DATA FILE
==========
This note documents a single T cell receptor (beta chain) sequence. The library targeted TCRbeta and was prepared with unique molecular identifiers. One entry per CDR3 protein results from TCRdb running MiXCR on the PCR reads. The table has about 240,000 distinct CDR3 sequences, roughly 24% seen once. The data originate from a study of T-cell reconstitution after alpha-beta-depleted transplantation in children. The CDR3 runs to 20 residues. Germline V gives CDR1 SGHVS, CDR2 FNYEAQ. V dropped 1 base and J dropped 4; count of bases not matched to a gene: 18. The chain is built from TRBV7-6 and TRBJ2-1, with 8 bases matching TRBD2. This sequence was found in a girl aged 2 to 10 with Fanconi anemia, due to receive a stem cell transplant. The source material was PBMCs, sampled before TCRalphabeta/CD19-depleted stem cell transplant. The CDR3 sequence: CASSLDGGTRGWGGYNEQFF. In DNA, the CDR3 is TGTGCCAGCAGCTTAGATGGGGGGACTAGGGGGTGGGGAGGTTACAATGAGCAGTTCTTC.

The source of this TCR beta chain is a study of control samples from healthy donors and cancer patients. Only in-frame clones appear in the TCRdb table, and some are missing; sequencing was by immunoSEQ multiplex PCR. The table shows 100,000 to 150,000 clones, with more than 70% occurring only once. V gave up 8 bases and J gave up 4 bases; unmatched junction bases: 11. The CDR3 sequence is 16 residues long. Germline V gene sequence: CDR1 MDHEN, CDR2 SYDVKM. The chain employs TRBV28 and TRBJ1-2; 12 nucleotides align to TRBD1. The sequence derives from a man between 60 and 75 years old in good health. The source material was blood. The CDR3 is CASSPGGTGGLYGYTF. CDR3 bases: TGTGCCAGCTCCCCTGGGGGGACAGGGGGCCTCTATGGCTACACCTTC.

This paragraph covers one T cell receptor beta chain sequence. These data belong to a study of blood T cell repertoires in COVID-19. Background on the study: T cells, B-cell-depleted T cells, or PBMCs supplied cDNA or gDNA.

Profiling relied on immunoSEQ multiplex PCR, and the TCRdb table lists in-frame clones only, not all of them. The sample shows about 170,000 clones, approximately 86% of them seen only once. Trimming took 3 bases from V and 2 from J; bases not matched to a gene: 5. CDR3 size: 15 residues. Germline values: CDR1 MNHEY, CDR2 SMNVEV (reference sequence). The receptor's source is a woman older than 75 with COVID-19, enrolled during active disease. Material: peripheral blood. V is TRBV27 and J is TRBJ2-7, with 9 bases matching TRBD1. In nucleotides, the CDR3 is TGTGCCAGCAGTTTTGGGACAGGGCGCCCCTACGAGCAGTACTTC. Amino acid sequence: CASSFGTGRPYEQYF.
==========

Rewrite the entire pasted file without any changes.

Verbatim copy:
This note documents a single T cell receptor (beta chain) sequence. The library targeted TCRbeta and was prepared with unique molecular identifiers. One entry per CDR3 protein results from TCRdb running MiXCR on the PCR reads. The table has about 240,000 distinct CDR3 sequences, roughly 24% seen once. The data originate from a study of T-cell reconstitution after alpha-beta-depleted transplantation in children. The CDR3 runs to 20 residues. Germline V gives CDR1 SGHVS, CDR2 FNYEAQ. V dropped 1 base and J dropped 4; count of bases not matched to a gene: 18. The chain is built from TRBV7-6 and TRBJ2-1, with 8 bases matching TRBD2. This sequence was found in a girl aged 2 to 10 with Fanconi anemia, due to receive a stem cell transplant. The source material was PBMCs, sampled before TCRalphabeta/CD19-depleted stem cell transplant. The CDR3 sequence: CASSLDGGTRGWGGYNEQFF. In DNA, the CDR3 is TGTGCCAGCAGCTTAGATGGGGGGACTAGGGGGTGGGGAGGTTACAATGAGCAGTTCTTC.

The source of this TCR beta chain is a study of control samples from healthy donors and cancer patients. Only in-frame clones appear in the TCRdb table, and some are missing; sequencing was by immunoSEQ multiplex PCR. The table shows 100,000 to 150,000 clones, with more than 70% occurring only once. V gave up 8 bases and J gave up 4 bases; unmatched junction bases: 11. The CDR3 sequence is 16 residues long. Germline V gene sequence: CDR1 MDHEN, CDR2 SYDVKM. The chain employs TRBV28 and TRBJ1-2; 12 nucleotides align to TRBD1. The sequence derives from a man between 60 and 75 years old in good health. The source material was blood. The CDR3 is CASSPGGTGGLYGYTF. CDR3 bases: TGTGCCAGCTCCCCTGGGGGGACAGGGGGCCTCTATGGCTACACCTTC.

This paragraph covers one T cell receptor beta chain sequence. These data belong to a study of blood T cell repertoires in COVID-19. Background on the study: T cells, B-cell-depleted T cells, or PBMCs supplied cDNA or gDNA.

Profiling relied on immunoSEQ multiplex PCR, and the TCRdb table lists in-frame clones only, not all of them. The sample shows about 170,000 clones, approximately 86% of them seen only once. Trimming took 3 bases from V and 2 from J; bases not matched to a gene: 5. CDR3 size: 15 residues. Germline values: CDR1 MNHEY, CDR2 SMNVEV (reference sequence). The receptor's source is a woman older than 75 with COVID-19, enrolled during active disease. Material: peripheral blood. V is TRBV27 and J is TRBJ2-7, with 9 bases matching TRBD1. In nucleotides, the CDR3 is TGTGCCAGCAGTTTTGGGACAGGGCGCCCCTACGAGCAGTACTTC. Amino acid sequence: CASSFGTGRPYEQYF.